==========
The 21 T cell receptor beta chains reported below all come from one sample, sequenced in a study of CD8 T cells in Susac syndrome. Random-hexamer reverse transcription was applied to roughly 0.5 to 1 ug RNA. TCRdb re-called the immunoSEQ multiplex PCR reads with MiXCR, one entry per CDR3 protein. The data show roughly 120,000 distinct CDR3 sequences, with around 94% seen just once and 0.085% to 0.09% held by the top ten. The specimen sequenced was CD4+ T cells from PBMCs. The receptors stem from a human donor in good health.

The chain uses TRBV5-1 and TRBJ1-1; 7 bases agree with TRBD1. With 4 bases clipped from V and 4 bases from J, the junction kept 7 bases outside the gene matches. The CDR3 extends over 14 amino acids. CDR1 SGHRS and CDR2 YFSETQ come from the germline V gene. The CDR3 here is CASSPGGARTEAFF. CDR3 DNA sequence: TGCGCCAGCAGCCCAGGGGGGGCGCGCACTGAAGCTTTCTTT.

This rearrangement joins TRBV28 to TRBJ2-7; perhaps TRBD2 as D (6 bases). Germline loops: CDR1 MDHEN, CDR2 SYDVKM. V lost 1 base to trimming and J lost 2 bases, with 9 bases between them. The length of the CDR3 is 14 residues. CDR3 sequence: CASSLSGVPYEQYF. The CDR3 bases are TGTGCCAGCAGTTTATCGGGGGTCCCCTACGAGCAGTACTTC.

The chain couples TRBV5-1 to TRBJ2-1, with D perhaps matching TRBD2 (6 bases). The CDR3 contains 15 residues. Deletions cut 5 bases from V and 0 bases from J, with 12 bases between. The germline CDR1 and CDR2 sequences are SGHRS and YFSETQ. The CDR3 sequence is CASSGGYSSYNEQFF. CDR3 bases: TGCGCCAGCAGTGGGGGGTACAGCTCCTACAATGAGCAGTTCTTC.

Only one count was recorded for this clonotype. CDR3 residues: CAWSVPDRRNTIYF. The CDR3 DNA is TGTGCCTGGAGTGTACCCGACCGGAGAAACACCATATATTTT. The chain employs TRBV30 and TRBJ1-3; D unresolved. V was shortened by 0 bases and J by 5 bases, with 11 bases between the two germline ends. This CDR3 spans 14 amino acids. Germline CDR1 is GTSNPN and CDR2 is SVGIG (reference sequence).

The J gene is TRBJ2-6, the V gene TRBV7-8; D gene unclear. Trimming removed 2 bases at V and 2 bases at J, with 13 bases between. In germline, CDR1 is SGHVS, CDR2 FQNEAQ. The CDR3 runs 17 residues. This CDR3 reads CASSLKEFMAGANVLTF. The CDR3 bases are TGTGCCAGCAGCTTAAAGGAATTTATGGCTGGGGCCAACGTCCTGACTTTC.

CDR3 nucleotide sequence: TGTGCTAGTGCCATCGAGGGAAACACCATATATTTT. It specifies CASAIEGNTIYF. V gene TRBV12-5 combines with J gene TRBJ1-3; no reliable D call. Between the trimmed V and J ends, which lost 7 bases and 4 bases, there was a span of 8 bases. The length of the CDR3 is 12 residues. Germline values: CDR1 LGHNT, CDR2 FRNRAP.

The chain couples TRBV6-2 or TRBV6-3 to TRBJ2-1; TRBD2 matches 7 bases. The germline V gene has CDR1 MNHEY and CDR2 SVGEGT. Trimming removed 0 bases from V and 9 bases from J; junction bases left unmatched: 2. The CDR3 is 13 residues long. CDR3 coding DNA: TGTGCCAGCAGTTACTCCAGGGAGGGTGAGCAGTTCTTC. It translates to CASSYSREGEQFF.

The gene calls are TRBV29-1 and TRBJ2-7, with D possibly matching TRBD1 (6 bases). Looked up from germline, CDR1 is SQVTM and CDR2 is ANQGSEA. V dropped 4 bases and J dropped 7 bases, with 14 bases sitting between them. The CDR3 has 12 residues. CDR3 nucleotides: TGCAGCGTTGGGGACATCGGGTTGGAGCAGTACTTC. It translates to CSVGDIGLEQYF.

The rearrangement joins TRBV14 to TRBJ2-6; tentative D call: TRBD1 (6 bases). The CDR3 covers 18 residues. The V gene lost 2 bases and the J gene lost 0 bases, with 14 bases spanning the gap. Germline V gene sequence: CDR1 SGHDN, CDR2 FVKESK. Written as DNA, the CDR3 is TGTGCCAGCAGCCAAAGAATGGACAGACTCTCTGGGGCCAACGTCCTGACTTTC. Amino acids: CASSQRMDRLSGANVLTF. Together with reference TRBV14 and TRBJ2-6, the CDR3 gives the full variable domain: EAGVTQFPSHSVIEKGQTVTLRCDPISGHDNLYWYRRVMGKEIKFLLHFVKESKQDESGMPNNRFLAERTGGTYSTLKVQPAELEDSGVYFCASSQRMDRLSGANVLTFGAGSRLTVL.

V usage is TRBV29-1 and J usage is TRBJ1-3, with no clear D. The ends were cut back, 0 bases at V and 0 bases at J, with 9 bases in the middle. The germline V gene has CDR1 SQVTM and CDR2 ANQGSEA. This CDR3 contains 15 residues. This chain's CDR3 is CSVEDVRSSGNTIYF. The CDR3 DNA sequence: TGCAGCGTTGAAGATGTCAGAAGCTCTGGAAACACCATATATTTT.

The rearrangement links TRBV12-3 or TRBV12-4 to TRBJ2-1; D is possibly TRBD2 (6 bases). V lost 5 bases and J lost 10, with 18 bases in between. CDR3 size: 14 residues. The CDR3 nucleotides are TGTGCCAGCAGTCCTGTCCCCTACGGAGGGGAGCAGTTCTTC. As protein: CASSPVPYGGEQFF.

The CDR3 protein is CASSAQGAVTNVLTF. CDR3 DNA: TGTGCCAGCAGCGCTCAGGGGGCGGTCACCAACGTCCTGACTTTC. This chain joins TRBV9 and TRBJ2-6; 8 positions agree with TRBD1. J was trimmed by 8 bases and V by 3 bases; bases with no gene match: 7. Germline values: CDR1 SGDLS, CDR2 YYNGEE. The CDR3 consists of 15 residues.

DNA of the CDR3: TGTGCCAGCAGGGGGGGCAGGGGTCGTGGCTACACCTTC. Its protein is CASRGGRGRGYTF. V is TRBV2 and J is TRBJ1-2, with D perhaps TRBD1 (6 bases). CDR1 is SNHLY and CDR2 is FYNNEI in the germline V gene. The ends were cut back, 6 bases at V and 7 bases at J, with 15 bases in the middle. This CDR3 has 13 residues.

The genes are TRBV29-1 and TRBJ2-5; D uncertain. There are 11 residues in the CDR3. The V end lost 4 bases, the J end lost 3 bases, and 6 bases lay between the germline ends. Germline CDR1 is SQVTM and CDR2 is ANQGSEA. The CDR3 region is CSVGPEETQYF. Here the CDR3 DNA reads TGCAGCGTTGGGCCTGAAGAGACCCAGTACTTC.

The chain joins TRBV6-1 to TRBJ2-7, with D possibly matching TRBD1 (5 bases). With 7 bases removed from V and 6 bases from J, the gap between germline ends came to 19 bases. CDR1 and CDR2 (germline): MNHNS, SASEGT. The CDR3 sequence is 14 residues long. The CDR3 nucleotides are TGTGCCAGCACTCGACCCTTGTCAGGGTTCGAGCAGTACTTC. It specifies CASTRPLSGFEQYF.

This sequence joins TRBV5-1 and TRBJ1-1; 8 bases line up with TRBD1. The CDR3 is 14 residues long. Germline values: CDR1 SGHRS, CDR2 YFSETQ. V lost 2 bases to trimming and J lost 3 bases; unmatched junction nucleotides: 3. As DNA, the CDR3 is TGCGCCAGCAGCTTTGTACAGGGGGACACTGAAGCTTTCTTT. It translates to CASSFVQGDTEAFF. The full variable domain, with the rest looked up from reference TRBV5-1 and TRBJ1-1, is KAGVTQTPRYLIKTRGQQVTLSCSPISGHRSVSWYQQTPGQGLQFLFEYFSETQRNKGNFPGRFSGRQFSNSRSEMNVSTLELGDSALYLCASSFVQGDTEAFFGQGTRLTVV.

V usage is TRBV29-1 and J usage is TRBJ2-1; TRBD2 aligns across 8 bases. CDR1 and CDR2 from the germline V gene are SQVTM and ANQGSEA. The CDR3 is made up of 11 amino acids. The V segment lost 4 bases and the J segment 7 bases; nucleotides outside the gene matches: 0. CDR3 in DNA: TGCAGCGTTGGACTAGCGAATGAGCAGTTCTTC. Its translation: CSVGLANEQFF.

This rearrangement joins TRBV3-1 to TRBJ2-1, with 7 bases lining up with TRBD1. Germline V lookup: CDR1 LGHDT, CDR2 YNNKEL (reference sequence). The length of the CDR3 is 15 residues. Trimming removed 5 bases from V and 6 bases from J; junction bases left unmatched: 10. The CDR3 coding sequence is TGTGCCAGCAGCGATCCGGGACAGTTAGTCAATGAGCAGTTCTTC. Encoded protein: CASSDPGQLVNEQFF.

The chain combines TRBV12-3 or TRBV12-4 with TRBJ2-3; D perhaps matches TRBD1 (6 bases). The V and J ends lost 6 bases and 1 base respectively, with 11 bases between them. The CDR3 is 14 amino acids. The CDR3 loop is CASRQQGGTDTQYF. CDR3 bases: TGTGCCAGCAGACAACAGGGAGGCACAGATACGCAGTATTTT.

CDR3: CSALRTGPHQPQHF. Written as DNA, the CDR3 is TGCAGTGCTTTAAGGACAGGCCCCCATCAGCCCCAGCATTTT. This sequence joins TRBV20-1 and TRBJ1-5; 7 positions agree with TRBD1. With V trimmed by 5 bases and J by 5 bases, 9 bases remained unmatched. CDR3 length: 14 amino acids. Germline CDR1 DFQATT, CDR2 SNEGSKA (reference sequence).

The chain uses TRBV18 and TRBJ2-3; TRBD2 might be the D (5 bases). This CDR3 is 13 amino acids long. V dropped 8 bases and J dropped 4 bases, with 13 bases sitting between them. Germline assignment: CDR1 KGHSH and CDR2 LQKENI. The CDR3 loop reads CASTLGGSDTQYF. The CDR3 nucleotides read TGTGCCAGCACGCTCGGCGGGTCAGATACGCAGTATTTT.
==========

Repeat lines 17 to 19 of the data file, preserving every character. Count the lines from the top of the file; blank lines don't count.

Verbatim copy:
This sequence joins TRBV5-1 and TRBJ1-1; 8 bases line up with TRBD1. The CDR3 is 14 residues long. Germline values: CDR1 SGHRS, CDR2 YFSETQ. V lost 2 bases to trimming and J lost 3 bases; unmatched junction nucleotides: 3. As DNA, the CDR3 is TGCGCCAGCAGCTTTGTACAGGGGGACACTGAAGCTTTCTTT. It translates to CASSFVQGDTEAFF. The full variable domain, with the rest looked up from reference TRBV5-1 and TRBJ1-1, is KAGVTQTPRYLIKTRGQQVTLSCSPISGHRSVSWYQQTPGQGLQFLFEYFSETQRNKGNFPGRFSGRQFSNSRSEMNVSTLELGDSALYLCASSFVQGDTEAFFGQGTRLTVV.

V usage is TRBV29-1 and J usage is TRBJ2-1; TRBD2 aligns across 8 bases. CDR1 and CDR2 from the germline V gene are SQVTM and ANQGSEA. The CDR3 is made up of 11 amino acids. The V segment lost 4 bases and the J segment 7 bases; nucleotides outside the gene matches: 0. CDR3 in DNA: TGCAGCGTTGGACTAGCGAATGAGCAGTTCTTC. Its translation: CSVGLANEQFF.

This rearrangement joins TRBV3-1 to TRBJ2-1, with 7 bases lining up with TRBD1. Germline V lookup: CDR1 LGHDT, CDR2 YNNKEL (reference sequence). The length of the CDR3 is 15 residues. Trimming removed 5 bases from V and 6 bases from J; junction bases left unmatched: 10. The CDR3 coding sequence is TGTGCCAGCAGCGATCCGGGACAGTTAGTCAATGAGCAGTTCTTC. Encoded protein: CASSDPGQLVNEQFF.